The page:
10 Waldorf Blofeld Tips

This video, via Synthesizer Video Service, shares 10 facts and tips for the Waldorf Blofeld synthesizer.

Topics covered include:

[0:10] 25 or 50 voices?
[1:05] Types of synthesis
[2:53] Louder Blofeld
[3:39] Checking stability
[4:30] Wavetable parameters
[5:43] Display messages
[6:50] LFO bug
[7:30] Random patch
[10:43] WT/Smp vs. PW/Wav
[15:50] Unison V.

Got your own Blofeld tips? Share them in the comments!

16 thoughts on “10 Waldorf Blofeld Tips

  1. I picked up the keyboard version for a song recently. I had dithered some time due to some adverse reviews and uninspiring demo videos. I am very happy with it – more so since I started creating my own patches. Its deep but not overly so and I learnt a couple of things from this video – so, thanks!

  2. I very much doubt the Blofeld has Karplus-Strong synthesis, if only because there’s no input source to the WaveTables. What it has is 3 static wave-tables that have been created (ie: sampled) from a Karplus-Strong model. Still sounds great, but not the real thing.

    BTW, love the Blofeld, know it very well, one of the best synths for patch morphing and it’s fantastic for evolving soundscapes / ambient too.

        1. So, you designed the Blofeld? With your line of argument, one could say that

          “the Blofeld has no wavetables because the Blofeld is not a MicroWave. Should I just believe it because they call it the same? It is a different design.”

          In fact, the Blofeld has different hardware but this does not mean that the implementation (in software) is different.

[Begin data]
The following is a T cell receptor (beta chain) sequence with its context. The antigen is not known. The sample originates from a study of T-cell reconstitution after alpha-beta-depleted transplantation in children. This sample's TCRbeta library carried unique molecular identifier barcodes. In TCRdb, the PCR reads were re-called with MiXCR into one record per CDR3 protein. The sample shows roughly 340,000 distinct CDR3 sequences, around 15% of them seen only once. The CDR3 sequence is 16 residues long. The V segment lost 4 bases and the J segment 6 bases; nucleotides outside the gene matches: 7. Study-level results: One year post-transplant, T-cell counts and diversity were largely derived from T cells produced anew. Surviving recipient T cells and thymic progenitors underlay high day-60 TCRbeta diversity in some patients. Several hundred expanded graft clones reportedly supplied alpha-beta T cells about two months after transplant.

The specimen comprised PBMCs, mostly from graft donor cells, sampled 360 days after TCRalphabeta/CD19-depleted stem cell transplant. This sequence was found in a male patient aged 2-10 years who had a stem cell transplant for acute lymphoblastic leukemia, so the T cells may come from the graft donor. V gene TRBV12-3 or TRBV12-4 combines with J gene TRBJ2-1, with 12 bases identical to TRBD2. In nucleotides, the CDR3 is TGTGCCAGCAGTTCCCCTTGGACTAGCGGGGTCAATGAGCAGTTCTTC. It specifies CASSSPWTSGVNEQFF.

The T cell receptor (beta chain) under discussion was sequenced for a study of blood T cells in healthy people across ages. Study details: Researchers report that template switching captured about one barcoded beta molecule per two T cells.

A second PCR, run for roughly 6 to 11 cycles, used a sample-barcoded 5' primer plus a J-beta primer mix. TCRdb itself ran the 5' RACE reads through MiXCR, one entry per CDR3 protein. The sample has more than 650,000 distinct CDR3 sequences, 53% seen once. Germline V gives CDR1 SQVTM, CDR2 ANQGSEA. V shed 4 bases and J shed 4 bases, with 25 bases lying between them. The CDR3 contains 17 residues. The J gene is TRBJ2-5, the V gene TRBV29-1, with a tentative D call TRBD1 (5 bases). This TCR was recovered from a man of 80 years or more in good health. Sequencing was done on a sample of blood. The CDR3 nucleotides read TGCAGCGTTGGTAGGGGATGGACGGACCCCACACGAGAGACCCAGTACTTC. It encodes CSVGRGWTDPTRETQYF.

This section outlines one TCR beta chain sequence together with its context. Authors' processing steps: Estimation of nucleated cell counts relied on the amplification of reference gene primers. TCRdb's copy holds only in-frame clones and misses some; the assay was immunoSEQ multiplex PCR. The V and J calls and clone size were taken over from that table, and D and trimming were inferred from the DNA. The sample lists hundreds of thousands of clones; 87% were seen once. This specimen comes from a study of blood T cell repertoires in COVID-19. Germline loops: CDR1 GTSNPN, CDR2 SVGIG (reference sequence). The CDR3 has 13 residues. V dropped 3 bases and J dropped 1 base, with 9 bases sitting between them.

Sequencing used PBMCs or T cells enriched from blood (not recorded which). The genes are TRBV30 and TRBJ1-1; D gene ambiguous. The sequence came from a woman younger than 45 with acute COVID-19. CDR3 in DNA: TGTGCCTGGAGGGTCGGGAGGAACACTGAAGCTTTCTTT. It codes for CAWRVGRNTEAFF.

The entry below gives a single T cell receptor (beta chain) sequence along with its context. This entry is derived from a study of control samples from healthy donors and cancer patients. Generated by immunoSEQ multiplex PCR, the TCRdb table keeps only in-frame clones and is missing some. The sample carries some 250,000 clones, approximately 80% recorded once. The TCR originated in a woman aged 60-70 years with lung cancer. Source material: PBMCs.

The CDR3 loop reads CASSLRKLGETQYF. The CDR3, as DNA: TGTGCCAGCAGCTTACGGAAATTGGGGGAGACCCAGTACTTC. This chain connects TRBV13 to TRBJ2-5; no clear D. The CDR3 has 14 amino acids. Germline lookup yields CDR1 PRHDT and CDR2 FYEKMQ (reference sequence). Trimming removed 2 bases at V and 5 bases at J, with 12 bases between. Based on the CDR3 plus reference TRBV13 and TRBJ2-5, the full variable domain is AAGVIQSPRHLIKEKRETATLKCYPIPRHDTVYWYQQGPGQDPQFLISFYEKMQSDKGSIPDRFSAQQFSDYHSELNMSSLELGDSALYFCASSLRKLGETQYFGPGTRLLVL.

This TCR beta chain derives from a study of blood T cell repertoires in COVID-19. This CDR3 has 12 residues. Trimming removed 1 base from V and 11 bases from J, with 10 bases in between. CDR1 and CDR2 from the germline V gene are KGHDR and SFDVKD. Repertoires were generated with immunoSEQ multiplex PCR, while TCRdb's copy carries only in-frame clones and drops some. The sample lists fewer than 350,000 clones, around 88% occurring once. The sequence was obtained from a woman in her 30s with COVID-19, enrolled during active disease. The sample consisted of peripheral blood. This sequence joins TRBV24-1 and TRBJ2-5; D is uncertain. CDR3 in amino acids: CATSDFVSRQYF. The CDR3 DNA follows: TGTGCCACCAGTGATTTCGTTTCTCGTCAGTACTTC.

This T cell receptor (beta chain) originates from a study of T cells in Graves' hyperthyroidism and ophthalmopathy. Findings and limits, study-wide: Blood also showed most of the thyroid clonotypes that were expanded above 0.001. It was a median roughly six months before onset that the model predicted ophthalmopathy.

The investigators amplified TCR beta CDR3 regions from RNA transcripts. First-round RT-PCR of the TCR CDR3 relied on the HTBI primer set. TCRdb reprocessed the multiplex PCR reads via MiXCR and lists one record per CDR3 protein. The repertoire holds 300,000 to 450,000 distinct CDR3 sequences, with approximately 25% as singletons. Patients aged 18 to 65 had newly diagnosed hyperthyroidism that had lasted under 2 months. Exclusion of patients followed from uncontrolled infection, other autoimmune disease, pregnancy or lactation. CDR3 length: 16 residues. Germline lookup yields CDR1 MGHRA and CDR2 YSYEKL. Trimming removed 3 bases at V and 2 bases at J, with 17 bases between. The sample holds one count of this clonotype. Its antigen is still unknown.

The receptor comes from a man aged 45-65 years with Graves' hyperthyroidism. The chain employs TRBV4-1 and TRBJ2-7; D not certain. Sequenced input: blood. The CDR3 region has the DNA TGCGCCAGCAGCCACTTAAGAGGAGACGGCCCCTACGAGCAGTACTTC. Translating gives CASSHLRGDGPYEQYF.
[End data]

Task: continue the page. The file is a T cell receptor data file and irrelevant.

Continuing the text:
Plus, even IF they had changed the implementation the result would be exactly the same…

  3. Love the Blofeld but it doesn’t have 3 Karplus-Strong models, it has 3 wave-tables sampled from a Karplus-Strong synth – these same wave-tables were used in the big orange Waldorf XT synth.

  4. Blofeld: Love and hate.
    Would be great if they make a blofeld 2 (not Sledge), with more polyphony, better sample memory and implementation (loop editing and modulation maybe), updated filters and overall stability.
    Mine produce noises when plugged on usb and can’t handle lot’s of midi messages (polyphonic aftertouch + wavetables is a no no).

  5. Worth adding that you can also create and load in your own user wavetables. There are a couple of free programs – wave creator, and my favourite audio term. The latter takes samples and turns them into wavetables. Can be a little cronky but worthwhile. There’s a lot of depth to the Blofeld in a cleverly designed box.

  6. My three Blofeld tips:

    1. Get a Waldorf microWAVE II instead.
    2. Get a Waldorf microQ instead.
    3. Get a used Kurzweil PC3 (even a PC3LE) instead.


    1. I’m really curious about the Kurzweil VAST architecture. Looks like you can do anything (if you know what you’re doing).

    2. You forget about

      1. Pay 4 times as much as for a used Blofeld
      2. Pay 2 (almost 3) times as much as for a used Blofeld
      3. Pay 5 (to 10) times as much as for a used Blofeld

      There are always better synths around…

  7. Well, you can do a lot with it, but not Waldorf-style Wavetables. I mentioned it, because for less than the price (at current used market prices) of the Blofeld keyboard model (new), you get one of most versatile keyboard controllers with a capable synthesizer and a rompler thrown in. And the effect section is leagues better than that of the Blofeld.

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